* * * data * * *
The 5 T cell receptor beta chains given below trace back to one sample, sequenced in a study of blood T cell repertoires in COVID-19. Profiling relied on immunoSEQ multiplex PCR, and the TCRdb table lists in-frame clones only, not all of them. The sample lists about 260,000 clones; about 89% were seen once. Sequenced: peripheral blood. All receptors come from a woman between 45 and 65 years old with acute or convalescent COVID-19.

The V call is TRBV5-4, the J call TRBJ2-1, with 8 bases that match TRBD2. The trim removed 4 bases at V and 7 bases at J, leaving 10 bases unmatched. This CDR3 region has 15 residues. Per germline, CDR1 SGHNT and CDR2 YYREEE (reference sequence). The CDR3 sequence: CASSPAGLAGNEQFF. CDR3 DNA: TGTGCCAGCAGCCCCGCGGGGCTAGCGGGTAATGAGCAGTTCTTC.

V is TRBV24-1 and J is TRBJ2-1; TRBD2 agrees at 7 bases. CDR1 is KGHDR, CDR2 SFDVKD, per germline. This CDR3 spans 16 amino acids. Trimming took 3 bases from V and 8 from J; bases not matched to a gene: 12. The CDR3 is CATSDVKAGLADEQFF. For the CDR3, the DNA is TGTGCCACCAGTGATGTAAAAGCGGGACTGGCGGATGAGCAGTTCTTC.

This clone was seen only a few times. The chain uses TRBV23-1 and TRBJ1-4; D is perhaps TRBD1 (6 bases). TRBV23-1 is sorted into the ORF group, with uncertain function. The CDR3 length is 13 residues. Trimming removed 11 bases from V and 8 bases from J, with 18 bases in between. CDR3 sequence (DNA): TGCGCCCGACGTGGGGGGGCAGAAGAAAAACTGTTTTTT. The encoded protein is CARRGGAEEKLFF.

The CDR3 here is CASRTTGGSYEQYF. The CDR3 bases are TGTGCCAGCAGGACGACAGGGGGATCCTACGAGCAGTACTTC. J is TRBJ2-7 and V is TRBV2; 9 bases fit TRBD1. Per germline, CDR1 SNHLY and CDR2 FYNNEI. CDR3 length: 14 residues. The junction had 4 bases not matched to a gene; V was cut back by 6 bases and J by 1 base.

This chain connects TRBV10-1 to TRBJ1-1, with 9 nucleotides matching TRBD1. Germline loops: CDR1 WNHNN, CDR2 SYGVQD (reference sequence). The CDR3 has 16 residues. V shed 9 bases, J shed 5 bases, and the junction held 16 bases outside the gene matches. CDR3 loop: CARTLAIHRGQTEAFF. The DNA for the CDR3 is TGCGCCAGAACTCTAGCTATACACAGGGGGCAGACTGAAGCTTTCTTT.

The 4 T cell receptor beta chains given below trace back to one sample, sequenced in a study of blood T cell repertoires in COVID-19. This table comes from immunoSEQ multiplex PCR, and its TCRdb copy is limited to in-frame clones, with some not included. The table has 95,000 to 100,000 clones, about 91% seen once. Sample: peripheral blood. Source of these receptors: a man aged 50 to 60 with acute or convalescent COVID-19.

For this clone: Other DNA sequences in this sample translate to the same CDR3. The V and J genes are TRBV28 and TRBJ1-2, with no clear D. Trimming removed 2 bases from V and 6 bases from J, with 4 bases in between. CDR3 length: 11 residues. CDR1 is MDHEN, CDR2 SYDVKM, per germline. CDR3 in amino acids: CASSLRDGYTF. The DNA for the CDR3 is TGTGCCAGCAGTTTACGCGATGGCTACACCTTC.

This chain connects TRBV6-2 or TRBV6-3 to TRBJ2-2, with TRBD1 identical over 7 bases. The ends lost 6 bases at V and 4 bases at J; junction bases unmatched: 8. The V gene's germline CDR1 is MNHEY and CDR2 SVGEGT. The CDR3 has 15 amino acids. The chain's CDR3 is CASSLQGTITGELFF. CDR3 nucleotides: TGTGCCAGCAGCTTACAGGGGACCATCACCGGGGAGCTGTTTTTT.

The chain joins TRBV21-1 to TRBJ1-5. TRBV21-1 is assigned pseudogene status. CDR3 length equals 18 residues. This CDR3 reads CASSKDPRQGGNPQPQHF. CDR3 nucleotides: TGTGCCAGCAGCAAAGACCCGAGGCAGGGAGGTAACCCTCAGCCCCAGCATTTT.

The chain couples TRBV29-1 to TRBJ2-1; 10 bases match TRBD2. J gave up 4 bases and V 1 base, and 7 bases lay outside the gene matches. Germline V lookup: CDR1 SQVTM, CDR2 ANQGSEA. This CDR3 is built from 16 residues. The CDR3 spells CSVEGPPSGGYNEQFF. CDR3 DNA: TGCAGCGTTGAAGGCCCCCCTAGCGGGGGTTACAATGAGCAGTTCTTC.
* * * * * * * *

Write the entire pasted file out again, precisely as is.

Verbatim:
The 5 T cell receptor beta chains given below trace back to one sample, sequenced in a study of blood T cell repertoires in COVID-19. Profiling relied on immunoSEQ multiplex PCR, and the TCRdb table lists in-frame clones only, not all of them. The sample lists about 260,000 clones; about 89% were seen once. Sequenced: peripheral blood. All receptors come from a woman between 45 and 65 years old with acute or convalescent COVID-19.

The V call is TRBV5-4, the J call TRBJ2-1, with 8 bases that match TRBD2. The trim removed 4 bases at V and 7 bases at J, leaving 10 bases unmatched. This CDR3 region has 15 residues. Per germline, CDR1 SGHNT and CDR2 YYREEE (reference sequence). The CDR3 sequence: CASSPAGLAGNEQFF. CDR3 DNA: TGTGCCAGCAGCCCCGCGGGGCTAGCGGGTAATGAGCAGTTCTTC.

V is TRBV24-1 and J is TRBJ2-1; TRBD2 agrees at 7 bases. CDR1 is KGHDR, CDR2 SFDVKD, per germline. This CDR3 spans 16 amino acids. Trimming took 3 bases from V and 8 from J; bases not matched to a gene: 12. The CDR3 is CATSDVKAGLADEQFF. For the CDR3, the DNA is TGTGCCACCAGTGATGTAAAAGCGGGACTGGCGGATGAGCAGTTCTTC.

This clone was seen only a few times. The chain uses TRBV23-1 and TRBJ1-4; D is perhaps TRBD1 (6 bases). TRBV23-1 is sorted into the ORF group, with uncertain function. The CDR3 length is 13 residues. Trimming removed 11 bases from V and 8 bases from J, with 18 bases in between. CDR3 sequence (DNA): TGCGCCCGACGTGGGGGGGCAGAAGAAAAACTGTTTTTT. The encoded protein is CARRGGAEEKLFF.

The CDR3 here is CASRTTGGSYEQYF. The CDR3 bases are TGTGCCAGCAGGACGACAGGGGGATCCTACGAGCAGTACTTC. J is TRBJ2-7 and V is TRBV2; 9 bases fit TRBD1. Per germline, CDR1 SNHLY and CDR2 FYNNEI. CDR3 length: 14 residues. The junction had 4 bases not matched to a gene; V was cut back by 6 bases and J by 1 base.

This chain connects TRBV10-1 to TRBJ1-1, with 9 nucleotides matching TRBD1. Germline loops: CDR1 WNHNN, CDR2 SYGVQD (reference sequence). The CDR3 has 16 residues. V shed 9 bases, J shed 5 bases, and the junction held 16 bases outside the gene matches. CDR3 loop: CARTLAIHRGQTEAFF. The DNA for the CDR3 is TGCGCCAGAACTCTAGCTATACACAGGGGGCAGACTGAAGCTTTCTTT.

The 4 T cell receptor beta chains given below trace back to one sample, sequenced in a study of blood T cell repertoires in COVID-19. This table comes from immunoSEQ multiplex PCR, and its TCRdb copy is limited to in-frame clones, with some not included. The table has 95,000 to 100,000 clones, about 91% seen once. Sample: peripheral blood. Source of these receptors: a man aged 50 to 60 with acute or convalescent COVID-19.

For this clone: Other DNA sequences in this sample translate to the same CDR3. The V and J genes are TRBV28 and TRBJ1-2, with no clear D. Trimming removed 2 bases from V and 6 bases from J, with 4 bases in between. CDR3 length: 11 residues. CDR1 is MDHEN, CDR2 SYDVKM, per germline. CDR3 in amino acids: CASSLRDGYTF. The DNA for the CDR3 is TGTGCCAGCAGTTTACGCGATGGCTACACCTTC.

This chain connects TRBV6-2 or TRBV6-3 to TRBJ2-2, with TRBD1 identical over 7 bases. The ends lost 6 bases at V and 4 bases at J; junction bases unmatched: 8. The V gene's germline CDR1 is MNHEY and CDR2 SVGEGT. The CDR3 has 15 amino acids. The chain's CDR3 is CASSLQGTITGELFF. CDR3 nucleotides: TGTGCCAGCAGCTTACAGGGGACCATCACCGGGGAGCTGTTTTTT.

The chain joins TRBV21-1 to TRBJ1-5. TRBV21-1 is assigned pseudogene status. CDR3 length equals 18 residues. This CDR3 reads CASSKDPRQGGNPQPQHF. CDR3 nucleotides: TGTGCCAGCAGCAAAGACCCGAGGCAGGGAGGTAACCCTCAGCCCCAGCATTTT.

The chain couples TRBV29-1 to TRBJ2-1; 10 bases match TRBD2. J gave up 4 bases and V 1 base, and 7 bases lay outside the gene matches. Germline V lookup: CDR1 SQVTM, CDR2 ANQGSEA. This CDR3 is built from 16 residues. The CDR3 spells CSVEGPPSGGYNEQFF. CDR3 DNA: TGCAGCGTTGAAGGCCCCCCTAGCGGGGGTTACAATGAGCAGTTCTTC.